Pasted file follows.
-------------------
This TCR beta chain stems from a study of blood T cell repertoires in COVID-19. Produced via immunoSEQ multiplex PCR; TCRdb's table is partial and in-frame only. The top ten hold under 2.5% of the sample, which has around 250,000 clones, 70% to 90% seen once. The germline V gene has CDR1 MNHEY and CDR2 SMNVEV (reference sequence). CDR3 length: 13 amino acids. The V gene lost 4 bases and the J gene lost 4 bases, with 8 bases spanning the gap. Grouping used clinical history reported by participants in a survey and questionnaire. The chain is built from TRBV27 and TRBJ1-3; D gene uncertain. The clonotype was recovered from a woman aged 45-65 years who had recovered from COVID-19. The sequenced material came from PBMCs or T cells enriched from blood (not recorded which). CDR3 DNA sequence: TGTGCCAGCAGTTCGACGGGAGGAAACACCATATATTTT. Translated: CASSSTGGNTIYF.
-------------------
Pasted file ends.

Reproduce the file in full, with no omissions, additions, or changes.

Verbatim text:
This TCR beta chain stems from a study of blood T cell repertoires in COVID-19. Produced via immunoSEQ multiplex PCR; TCRdb's table is partial and in-frame only. The top ten hold under 2.5% of the sample, which has around 250,000 clones, 70% to 90% seen once. The germline V gene has CDR1 MNHEY and CDR2 SMNVEV (reference sequence). CDR3 length: 13 amino acids. The V gene lost 4 bases and the J gene lost 4 bases, with 8 bases spanning the gap. Grouping used clinical history reported by participants in a survey and questionnaire. The chain is built from TRBV27 and TRBJ1-3; D gene uncertain. The clonotype was recovered from a woman aged 45-65 years who had recovered from COVID-19. The sequenced material came from PBMCs or T cells enriched from blood (not recorded which). CDR3 DNA sequence: TGTGCCAGCAGTTCGACGGGAGGAAACACCATATATTTT. Translated: CASSSTGGNTIYF.